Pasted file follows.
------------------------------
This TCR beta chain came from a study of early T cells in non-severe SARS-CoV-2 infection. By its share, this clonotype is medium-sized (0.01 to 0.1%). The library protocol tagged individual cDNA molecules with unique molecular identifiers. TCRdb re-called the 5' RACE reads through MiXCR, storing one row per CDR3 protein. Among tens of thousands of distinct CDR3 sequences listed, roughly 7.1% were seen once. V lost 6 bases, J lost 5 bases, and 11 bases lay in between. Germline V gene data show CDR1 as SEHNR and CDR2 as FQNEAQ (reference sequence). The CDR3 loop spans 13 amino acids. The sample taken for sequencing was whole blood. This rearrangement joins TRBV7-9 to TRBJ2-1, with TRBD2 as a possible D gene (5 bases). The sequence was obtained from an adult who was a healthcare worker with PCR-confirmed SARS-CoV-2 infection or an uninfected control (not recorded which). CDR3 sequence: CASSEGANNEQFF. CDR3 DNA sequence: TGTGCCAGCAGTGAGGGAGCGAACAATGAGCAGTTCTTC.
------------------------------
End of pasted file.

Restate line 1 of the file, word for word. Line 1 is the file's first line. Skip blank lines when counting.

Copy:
This TCR beta chain came from a study of early T cells in non-severe SARS-CoV-2 infection. By its share, this clonotype is medium-sized (0.01 to 0.1%). The library protocol tagged individual cDNA molecules with unique molecular identifiers. TCRdb re-called the 5' RACE reads through MiXCR, storing one row per CDR3 protein. Among tens of thousands of distinct CDR3 sequences listed, roughly 7.1% were seen once. V lost 6 bases, J lost 5 bases, and 11 bases lay in between. Germline V gene data show CDR1 as SEHNR and CDR2 as FQNEAQ (reference sequence). The CDR3 loop spans 13 amino acids. The sample taken for sequencing was whole blood. This rearrangement joins TRBV7-9 to TRBJ2-1, with TRBD2 as a possible D gene (5 bases). The sequence was obtained from an adult who was a healthcare worker with PCR-confirmed SARS-CoV-2 infection or an uninfected control (not recorded which). CDR3 sequence: CASSEGANNEQFF. CDR3 DNA sequence: TGTGCCAGCAGTGAGGGAGCGAACAATGAGCAGTTCTTC.